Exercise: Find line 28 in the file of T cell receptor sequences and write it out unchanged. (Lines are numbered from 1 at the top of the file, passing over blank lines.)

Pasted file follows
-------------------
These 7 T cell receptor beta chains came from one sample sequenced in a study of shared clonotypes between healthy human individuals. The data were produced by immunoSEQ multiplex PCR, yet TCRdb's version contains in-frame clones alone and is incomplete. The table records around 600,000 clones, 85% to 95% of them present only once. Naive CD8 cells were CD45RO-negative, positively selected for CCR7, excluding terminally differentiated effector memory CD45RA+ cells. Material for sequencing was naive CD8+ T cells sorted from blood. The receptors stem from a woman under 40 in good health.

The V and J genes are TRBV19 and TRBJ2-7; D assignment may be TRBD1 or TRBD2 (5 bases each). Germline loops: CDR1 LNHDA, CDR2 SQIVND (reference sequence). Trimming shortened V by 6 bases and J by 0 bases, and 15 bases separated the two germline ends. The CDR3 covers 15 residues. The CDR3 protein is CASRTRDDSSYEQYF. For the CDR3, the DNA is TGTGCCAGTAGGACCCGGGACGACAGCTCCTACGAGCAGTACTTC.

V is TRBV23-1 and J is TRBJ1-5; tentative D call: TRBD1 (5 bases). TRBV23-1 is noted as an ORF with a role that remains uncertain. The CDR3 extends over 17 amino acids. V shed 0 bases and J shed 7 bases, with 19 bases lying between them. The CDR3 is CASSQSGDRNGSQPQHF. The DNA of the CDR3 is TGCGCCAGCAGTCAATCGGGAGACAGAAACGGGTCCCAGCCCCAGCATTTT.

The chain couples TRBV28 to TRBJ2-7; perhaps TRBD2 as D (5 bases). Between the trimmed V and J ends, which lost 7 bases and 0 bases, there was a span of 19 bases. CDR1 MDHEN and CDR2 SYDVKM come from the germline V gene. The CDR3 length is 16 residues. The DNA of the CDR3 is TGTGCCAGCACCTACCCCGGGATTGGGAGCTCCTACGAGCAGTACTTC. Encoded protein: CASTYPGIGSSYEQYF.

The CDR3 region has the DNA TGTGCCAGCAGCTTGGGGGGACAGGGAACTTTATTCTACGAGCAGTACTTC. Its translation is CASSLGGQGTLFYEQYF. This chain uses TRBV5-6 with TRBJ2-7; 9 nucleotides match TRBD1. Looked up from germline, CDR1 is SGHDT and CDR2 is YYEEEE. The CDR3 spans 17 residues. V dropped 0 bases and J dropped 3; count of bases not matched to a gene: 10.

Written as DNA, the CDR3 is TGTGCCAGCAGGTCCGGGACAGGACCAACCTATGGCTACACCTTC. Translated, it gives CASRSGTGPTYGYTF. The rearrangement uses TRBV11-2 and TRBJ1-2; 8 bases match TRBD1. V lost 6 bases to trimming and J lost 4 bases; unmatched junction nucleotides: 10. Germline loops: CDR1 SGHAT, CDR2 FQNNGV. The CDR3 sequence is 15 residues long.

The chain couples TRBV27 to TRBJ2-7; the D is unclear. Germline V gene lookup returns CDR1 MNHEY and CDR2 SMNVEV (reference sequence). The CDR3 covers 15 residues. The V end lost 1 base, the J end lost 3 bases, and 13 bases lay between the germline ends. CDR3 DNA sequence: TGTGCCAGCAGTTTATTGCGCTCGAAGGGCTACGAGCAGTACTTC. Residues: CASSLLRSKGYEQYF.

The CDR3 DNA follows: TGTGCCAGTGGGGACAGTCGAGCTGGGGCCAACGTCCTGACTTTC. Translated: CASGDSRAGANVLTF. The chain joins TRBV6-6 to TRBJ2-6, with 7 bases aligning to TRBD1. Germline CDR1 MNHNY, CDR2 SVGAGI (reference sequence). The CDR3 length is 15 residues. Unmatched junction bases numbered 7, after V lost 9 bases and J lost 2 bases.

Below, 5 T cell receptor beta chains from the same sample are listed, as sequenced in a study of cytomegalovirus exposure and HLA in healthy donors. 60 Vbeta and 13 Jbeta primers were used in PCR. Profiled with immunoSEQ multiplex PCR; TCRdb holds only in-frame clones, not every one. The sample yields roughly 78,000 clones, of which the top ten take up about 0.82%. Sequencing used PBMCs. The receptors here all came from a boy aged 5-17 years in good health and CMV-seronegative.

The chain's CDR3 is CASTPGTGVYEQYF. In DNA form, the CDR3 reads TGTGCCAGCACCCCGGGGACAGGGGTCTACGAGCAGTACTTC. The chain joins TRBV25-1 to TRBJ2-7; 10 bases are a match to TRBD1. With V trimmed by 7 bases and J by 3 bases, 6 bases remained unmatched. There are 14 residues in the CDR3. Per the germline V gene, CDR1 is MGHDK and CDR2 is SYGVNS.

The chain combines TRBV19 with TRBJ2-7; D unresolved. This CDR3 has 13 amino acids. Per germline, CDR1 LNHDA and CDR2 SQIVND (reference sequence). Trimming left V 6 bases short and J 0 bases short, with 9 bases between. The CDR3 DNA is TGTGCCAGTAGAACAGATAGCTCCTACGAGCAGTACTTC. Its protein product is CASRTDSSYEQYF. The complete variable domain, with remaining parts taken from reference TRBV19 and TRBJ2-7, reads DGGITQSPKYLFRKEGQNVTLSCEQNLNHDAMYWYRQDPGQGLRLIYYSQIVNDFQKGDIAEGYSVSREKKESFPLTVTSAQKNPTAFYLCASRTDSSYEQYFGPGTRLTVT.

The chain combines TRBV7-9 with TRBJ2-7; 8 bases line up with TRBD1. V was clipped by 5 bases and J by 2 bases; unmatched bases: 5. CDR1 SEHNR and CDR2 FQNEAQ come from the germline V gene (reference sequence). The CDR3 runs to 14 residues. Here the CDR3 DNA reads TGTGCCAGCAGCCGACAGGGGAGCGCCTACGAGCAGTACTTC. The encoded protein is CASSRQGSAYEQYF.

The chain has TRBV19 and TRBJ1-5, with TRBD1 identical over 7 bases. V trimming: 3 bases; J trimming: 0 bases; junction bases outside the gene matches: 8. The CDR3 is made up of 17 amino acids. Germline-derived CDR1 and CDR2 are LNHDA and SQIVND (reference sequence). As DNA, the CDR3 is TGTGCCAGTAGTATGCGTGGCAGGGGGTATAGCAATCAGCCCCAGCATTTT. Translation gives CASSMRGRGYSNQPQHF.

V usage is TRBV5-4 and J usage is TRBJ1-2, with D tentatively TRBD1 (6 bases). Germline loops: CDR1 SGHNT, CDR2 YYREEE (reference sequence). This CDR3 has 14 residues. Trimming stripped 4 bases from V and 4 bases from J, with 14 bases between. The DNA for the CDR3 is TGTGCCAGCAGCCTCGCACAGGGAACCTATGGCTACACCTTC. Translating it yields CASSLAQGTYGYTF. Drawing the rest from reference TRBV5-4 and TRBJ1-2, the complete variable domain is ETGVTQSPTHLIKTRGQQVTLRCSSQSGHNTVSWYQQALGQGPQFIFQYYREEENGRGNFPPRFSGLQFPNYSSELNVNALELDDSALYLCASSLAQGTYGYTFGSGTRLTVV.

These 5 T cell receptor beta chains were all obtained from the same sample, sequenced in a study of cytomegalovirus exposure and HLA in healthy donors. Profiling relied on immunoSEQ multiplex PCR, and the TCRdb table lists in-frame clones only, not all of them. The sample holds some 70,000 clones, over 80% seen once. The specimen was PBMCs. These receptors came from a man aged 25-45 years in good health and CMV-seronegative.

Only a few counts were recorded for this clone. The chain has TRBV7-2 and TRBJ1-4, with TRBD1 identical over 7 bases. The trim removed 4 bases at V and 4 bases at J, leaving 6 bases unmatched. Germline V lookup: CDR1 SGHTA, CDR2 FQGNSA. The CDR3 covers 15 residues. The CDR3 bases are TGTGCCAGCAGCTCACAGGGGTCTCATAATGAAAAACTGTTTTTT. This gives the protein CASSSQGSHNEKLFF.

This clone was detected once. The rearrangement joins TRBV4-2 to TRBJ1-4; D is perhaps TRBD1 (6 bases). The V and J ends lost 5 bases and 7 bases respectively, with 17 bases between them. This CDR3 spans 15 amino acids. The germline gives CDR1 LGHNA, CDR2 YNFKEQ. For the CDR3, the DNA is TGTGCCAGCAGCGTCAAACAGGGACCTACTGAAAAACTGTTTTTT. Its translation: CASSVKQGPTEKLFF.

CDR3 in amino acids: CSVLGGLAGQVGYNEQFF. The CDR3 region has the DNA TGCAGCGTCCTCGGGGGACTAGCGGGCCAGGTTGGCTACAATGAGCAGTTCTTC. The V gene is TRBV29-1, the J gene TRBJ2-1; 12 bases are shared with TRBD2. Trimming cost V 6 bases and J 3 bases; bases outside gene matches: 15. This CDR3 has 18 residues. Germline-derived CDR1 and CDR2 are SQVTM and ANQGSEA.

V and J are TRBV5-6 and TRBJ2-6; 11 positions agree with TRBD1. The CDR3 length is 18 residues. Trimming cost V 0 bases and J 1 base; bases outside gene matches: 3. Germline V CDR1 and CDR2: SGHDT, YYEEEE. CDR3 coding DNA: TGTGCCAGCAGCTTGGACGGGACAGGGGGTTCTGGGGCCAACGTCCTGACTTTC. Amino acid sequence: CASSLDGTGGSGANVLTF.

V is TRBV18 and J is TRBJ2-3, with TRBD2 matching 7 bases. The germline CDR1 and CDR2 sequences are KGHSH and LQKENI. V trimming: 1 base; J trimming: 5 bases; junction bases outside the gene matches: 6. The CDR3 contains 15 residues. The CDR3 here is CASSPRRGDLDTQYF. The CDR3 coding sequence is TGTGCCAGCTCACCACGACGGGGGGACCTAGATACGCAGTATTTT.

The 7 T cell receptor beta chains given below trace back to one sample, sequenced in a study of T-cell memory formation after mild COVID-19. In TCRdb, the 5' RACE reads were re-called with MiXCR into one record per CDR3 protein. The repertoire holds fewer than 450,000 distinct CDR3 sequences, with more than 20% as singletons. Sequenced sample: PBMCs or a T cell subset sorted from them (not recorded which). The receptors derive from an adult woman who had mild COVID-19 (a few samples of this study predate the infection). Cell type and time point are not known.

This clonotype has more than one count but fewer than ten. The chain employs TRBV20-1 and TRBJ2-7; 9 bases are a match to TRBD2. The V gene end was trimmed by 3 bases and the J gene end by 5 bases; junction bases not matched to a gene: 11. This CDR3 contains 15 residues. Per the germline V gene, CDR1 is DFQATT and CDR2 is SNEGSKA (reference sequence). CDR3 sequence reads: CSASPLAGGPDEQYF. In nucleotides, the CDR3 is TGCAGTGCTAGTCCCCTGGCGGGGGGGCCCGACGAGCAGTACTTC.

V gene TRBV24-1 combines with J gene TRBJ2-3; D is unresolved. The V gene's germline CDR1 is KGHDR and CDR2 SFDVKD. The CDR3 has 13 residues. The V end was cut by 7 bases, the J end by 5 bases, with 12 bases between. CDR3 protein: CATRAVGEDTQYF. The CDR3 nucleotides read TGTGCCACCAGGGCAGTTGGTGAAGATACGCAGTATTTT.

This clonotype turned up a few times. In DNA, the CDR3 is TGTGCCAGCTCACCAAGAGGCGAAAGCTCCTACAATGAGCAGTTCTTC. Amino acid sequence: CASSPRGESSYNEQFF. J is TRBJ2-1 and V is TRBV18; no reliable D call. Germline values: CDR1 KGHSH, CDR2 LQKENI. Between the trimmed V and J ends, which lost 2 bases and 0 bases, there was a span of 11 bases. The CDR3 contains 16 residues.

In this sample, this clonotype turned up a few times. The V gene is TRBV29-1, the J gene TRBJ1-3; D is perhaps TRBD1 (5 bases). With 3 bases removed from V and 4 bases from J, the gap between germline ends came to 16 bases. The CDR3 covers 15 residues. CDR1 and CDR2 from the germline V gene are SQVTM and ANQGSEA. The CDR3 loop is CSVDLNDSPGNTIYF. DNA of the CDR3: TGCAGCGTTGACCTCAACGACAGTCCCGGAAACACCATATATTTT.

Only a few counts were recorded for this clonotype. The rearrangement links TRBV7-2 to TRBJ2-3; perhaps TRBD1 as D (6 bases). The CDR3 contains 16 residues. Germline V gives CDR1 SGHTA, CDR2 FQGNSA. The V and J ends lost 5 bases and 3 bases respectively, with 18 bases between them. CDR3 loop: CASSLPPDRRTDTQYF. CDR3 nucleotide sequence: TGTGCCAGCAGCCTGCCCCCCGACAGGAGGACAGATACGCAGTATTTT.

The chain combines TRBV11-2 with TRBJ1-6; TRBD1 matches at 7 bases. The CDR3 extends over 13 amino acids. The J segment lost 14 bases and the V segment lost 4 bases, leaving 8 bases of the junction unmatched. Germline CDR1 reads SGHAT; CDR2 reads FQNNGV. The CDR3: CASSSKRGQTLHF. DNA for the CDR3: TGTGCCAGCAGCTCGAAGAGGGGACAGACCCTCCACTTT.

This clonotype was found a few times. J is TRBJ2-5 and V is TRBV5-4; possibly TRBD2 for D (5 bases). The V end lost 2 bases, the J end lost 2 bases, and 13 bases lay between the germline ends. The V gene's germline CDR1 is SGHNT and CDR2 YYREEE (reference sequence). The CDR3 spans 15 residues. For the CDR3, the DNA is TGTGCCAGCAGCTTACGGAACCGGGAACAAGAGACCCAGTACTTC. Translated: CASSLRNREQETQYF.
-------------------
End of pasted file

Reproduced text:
This clonotype was found a few times. J is TRBJ2-5 and V is TRBV5-4; possibly TRBD2 for D (5 bases). The V end lost 2 bases, the J end lost 2 bases, and 13 bases lay between the germline ends. The V gene's germline CDR1 is SGHNT and CDR2 YYREEE (reference sequence). The CDR3 spans 15 residues. For the CDR3, the DNA is TGTGCCAGCAGCTTACGGAACCGGGAACAAGAGACCCAGTACTTC. Translated: CASSLRNREQETQYF.